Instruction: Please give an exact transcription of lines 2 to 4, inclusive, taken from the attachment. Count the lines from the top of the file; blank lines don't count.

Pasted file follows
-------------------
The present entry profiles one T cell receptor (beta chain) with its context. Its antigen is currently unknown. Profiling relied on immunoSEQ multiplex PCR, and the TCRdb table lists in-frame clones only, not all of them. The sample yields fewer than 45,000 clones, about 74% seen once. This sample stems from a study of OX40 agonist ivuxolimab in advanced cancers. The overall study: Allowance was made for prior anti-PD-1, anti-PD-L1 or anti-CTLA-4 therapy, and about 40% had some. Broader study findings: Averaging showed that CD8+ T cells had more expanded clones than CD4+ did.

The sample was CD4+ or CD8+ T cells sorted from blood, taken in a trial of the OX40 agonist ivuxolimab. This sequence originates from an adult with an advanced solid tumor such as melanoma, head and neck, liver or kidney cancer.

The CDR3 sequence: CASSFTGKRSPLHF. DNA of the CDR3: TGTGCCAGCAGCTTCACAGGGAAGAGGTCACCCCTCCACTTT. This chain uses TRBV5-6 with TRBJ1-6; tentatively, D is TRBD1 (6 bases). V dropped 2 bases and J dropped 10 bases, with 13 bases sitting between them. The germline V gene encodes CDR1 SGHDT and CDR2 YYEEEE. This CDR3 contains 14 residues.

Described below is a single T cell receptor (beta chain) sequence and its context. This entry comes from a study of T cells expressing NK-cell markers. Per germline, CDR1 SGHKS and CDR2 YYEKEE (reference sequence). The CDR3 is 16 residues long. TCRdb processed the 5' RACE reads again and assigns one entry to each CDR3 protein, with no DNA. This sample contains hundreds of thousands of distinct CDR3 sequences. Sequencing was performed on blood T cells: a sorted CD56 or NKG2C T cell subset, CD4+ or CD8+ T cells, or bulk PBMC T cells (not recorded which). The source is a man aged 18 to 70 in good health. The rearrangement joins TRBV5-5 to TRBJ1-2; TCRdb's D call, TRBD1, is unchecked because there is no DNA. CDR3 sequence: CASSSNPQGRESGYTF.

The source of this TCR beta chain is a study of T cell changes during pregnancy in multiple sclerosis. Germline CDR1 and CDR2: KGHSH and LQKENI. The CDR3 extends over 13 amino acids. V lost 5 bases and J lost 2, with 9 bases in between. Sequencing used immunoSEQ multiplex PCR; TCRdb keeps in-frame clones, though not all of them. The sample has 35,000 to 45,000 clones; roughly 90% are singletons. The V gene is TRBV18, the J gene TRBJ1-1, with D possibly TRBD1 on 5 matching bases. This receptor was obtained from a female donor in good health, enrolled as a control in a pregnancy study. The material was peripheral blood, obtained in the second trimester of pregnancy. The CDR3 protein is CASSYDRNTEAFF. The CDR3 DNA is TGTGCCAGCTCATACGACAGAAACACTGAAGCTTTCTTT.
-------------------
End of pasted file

The sample was CD4+ or CD8+ T cells sorted from blood, taken in a trial of the OX40 agonist ivuxolimab. This sequence originates from an adult with an advanced solid tumor such as melanoma, head and neck, liver or kidney cancer.

The CDR3 sequence: CASSFTGKRSPLHF. DNA of the CDR3: TGTGCCAGCAGCTTCACAGGGAAGAGGTCACCCCTCCACTTT. This chain uses TRBV5-6 with TRBJ1-6; tentatively, D is TRBD1 (6 bases). V dropped 2 bases and J dropped 10 bases, with 13 bases sitting between them. The germline V gene encodes CDR1 SGHDT and CDR2 YYEEEE. This CDR3 contains 14 residues.

Described below is a single T cell receptor (beta chain) sequence and its context. This entry comes from a study of T cells expressing NK-cell markers. Per germline, CDR1 SGHKS and CDR2 YYEKEE (reference sequence). The CDR3 is 16 residues long. TCRdb processed the 5' RACE reads again and assigns one entry to each CDR3 protein, with no DNA. This sample contains hundreds of thousands of distinct CDR3 sequences. Sequencing was performed on blood T cells: a sorted CD56 or NKG2C T cell subset, CD4+ or CD8+ T cells, or bulk PBMC T cells (not recorded which). The source is a man aged 18 to 70 in good health. The rearrangement joins TRBV5-5 to TRBJ1-2; TCRdb's D call, TRBD1, is unchecked because there is no DNA. CDR3 sequence: CASSSNPQGRESGYTF.